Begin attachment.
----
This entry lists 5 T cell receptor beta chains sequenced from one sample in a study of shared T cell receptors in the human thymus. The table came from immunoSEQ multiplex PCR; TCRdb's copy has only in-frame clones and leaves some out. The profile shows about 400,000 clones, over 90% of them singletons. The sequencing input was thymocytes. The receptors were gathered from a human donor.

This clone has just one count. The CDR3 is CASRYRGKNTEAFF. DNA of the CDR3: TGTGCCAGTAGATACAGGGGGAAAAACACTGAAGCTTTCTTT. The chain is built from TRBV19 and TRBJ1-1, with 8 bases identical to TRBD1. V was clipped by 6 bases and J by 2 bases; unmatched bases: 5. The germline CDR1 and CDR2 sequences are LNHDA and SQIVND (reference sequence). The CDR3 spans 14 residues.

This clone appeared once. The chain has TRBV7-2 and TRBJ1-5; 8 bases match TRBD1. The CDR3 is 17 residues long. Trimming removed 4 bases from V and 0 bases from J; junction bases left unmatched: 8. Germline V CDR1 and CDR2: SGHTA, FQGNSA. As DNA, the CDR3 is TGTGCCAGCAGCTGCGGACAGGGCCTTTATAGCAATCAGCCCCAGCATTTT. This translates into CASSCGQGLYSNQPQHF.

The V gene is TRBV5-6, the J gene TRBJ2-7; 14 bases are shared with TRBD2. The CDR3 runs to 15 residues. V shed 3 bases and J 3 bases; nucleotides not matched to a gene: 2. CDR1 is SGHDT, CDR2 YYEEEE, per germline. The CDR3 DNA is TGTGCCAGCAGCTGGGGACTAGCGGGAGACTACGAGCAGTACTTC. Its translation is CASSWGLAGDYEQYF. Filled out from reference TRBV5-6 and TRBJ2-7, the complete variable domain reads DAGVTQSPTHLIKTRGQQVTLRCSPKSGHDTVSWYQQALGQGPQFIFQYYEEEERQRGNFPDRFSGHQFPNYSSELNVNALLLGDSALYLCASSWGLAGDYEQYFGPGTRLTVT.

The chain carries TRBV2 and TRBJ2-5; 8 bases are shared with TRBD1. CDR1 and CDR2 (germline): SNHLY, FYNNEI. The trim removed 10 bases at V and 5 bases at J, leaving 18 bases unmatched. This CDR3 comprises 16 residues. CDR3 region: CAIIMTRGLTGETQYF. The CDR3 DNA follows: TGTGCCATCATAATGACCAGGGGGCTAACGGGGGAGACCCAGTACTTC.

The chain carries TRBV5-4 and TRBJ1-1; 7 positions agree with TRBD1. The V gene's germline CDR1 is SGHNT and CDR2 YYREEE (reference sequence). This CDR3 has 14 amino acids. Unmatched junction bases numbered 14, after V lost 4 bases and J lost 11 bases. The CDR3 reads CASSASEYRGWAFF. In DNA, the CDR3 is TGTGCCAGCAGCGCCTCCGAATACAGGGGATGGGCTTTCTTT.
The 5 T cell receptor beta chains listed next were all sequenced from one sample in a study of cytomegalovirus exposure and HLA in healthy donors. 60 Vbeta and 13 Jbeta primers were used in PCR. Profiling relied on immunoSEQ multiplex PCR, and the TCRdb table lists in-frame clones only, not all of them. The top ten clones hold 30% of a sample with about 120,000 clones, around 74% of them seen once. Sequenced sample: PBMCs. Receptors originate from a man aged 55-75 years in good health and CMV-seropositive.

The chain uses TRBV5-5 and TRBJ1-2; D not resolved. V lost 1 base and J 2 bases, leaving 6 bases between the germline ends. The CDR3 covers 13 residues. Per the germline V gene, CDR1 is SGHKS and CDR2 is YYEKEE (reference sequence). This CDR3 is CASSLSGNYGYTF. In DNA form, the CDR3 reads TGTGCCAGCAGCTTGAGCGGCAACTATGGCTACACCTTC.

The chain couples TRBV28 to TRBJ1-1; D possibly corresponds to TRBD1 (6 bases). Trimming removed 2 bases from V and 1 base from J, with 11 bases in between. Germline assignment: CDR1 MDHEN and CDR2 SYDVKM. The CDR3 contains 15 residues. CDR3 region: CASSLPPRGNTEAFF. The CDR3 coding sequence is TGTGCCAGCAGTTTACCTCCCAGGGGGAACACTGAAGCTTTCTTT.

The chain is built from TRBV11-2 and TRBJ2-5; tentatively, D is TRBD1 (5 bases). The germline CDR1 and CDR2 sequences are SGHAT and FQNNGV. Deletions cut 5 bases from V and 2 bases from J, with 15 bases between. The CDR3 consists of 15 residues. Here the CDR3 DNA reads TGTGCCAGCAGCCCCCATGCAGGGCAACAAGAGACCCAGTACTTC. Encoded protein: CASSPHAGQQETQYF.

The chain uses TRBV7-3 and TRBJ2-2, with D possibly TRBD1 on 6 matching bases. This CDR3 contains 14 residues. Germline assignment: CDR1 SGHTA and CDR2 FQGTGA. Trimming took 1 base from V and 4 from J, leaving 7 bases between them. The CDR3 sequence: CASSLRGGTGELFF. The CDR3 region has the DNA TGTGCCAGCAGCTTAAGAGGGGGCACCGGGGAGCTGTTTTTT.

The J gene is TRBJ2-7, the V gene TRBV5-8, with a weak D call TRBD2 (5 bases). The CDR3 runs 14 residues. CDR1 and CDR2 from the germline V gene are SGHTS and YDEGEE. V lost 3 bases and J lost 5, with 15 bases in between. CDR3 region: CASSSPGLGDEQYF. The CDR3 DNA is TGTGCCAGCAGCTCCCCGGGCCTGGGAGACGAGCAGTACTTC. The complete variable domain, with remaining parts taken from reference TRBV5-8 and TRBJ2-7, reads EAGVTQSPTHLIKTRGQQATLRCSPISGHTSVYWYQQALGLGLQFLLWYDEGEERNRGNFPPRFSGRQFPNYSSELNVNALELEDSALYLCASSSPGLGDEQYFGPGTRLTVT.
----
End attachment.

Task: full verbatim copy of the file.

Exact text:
This entry lists 5 T cell receptor beta chains sequenced from one sample in a study of shared T cell receptors in the human thymus. The table came from immunoSEQ multiplex PCR; TCRdb's copy has only in-frame clones and leaves some out. The profile shows about 400,000 clones, over 90% of them singletons. The sequencing input was thymocytes. The receptors were gathered from a human donor.

This clone has just one count. The CDR3 is CASRYRGKNTEAFF. DNA of the CDR3: TGTGCCAGTAGATACAGGGGGAAAAACACTGAAGCTTTCTTT. The chain is built from TRBV19 and TRBJ1-1, with 8 bases identical to TRBD1. V was clipped by 6 bases and J by 2 bases; unmatched bases: 5. The germline CDR1 and CDR2 sequences are LNHDA and SQIVND (reference sequence). The CDR3 spans 14 residues.

This clone appeared once. The chain has TRBV7-2 and TRBJ1-5; 8 bases match TRBD1. The CDR3 is 17 residues long. Trimming removed 4 bases from V and 0 bases from J; junction bases left unmatched: 8. Germline V CDR1 and CDR2: SGHTA, FQGNSA. As DNA, the CDR3 is TGTGCCAGCAGCTGCGGACAGGGCCTTTATAGCAATCAGCCCCAGCATTTT. This translates into CASSCGQGLYSNQPQHF.

The V gene is TRBV5-6, the J gene TRBJ2-7; 14 bases are shared with TRBD2. The CDR3 runs to 15 residues. V shed 3 bases and J 3 bases; nucleotides not matched to a gene: 2. CDR1 is SGHDT, CDR2 YYEEEE, per germline. The CDR3 DNA is TGTGCCAGCAGCTGGGGACTAGCGGGAGACTACGAGCAGTACTTC. Its translation is CASSWGLAGDYEQYF. Filled out from reference TRBV5-6 and TRBJ2-7, the complete variable domain reads DAGVTQSPTHLIKTRGQQVTLRCSPKSGHDTVSWYQQALGQGPQFIFQYYEEEERQRGNFPDRFSGHQFPNYSSELNVNALLLGDSALYLCASSWGLAGDYEQYFGPGTRLTVT.

The chain carries TRBV2 and TRBJ2-5; 8 bases are shared with TRBD1. CDR1 and CDR2 (germline): SNHLY, FYNNEI. The trim removed 10 bases at V and 5 bases at J, leaving 18 bases unmatched. This CDR3 comprises 16 residues. CDR3 region: CAIIMTRGLTGETQYF. The CDR3 DNA follows: TGTGCCATCATAATGACCAGGGGGCTAACGGGGGAGACCCAGTACTTC.

The chain carries TRBV5-4 and TRBJ1-1; 7 positions agree with TRBD1. The V gene's germline CDR1 is SGHNT and CDR2 YYREEE (reference sequence). This CDR3 has 14 amino acids. Unmatched junction bases numbered 14, after V lost 4 bases and J lost 11 bases. The CDR3 reads CASSASEYRGWAFF. In DNA, the CDR3 is TGTGCCAGCAGCGCCTCCGAATACAGGGGATGGGCTTTCTTT.
The 5 T cell receptor beta chains listed next were all sequenced from one sample in a study of cytomegalovirus exposure and HLA in healthy donors. 60 Vbeta and 13 Jbeta primers were used in PCR. Profiling relied on immunoSEQ multiplex PCR, and the TCRdb table lists in-frame clones only, not all of them. The top ten clones hold 30% of a sample with about 120,000 clones, around 74% of them seen once. Sequenced sample: PBMCs. Receptors originate from a man aged 55-75 years in good health and CMV-seropositive.

The chain uses TRBV5-5 and TRBJ1-2; D not resolved. V lost 1 base and J 2 bases, leaving 6 bases between the germline ends. The CDR3 covers 13 residues. Per the germline V gene, CDR1 is SGHKS and CDR2 is YYEKEE (reference sequence). This CDR3 is CASSLSGNYGYTF. In DNA form, the CDR3 reads TGTGCCAGCAGCTTGAGCGGCAACTATGGCTACACCTTC.

The chain couples TRBV28 to TRBJ1-1; D possibly corresponds to TRBD1 (6 bases). Trimming removed 2 bases from V and 1 base from J, with 11 bases in between. Germline assignment: CDR1 MDHEN and CDR2 SYDVKM. The CDR3 contains 15 residues. CDR3 region: CASSLPPRGNTEAFF. The CDR3 coding sequence is TGTGCCAGCAGTTTACCTCCCAGGGGGAACACTGAAGCTTTCTTT.

The chain is built from TRBV11-2 and TRBJ2-5; tentatively, D is TRBD1 (5 bases). The germline CDR1 and CDR2 sequences are SGHAT and FQNNGV. Deletions cut 5 bases from V and 2 bases from J, with 15 bases between. The CDR3 consists of 15 residues. Here the CDR3 DNA reads TGTGCCAGCAGCCCCCATGCAGGGCAACAAGAGACCCAGTACTTC. Encoded protein: CASSPHAGQQETQYF.

The chain uses TRBV7-3 and TRBJ2-2, with D possibly TRBD1 on 6 matching bases. This CDR3 contains 14 residues. Germline assignment: CDR1 SGHTA and CDR2 FQGTGA. Trimming took 1 base from V and 4 from J, leaving 7 bases between them. The CDR3 sequence: CASSLRGGTGELFF. The CDR3 region has the DNA TGTGCCAGCAGCTTAAGAGGGGGCACCGGGGAGCTGTTTTTT.

The J gene is TRBJ2-7, the V gene TRBV5-8, with a weak D call TRBD2 (5 bases). The CDR3 runs 14 residues. CDR1 and CDR2 from the germline V gene are SGHTS and YDEGEE. V lost 3 bases and J lost 5, with 15 bases in between. CDR3 region: CASSSPGLGDEQYF. The CDR3 DNA is TGTGCCAGCAGCTCCCCGGGCCTGGGAGACGAGCAGTACTTC. The complete variable domain, with remaining parts taken from reference TRBV5-8 and TRBJ2-7, reads EAGVTQSPTHLIKTRGQQATLRCSPISGHTSVYWYQQALGLGLQFLLWYDEGEERNRGNFPPRFSGRQFPNYSSELNVNALELEDSALYLCASSSPGLGDEQYFGPGTRLTVT.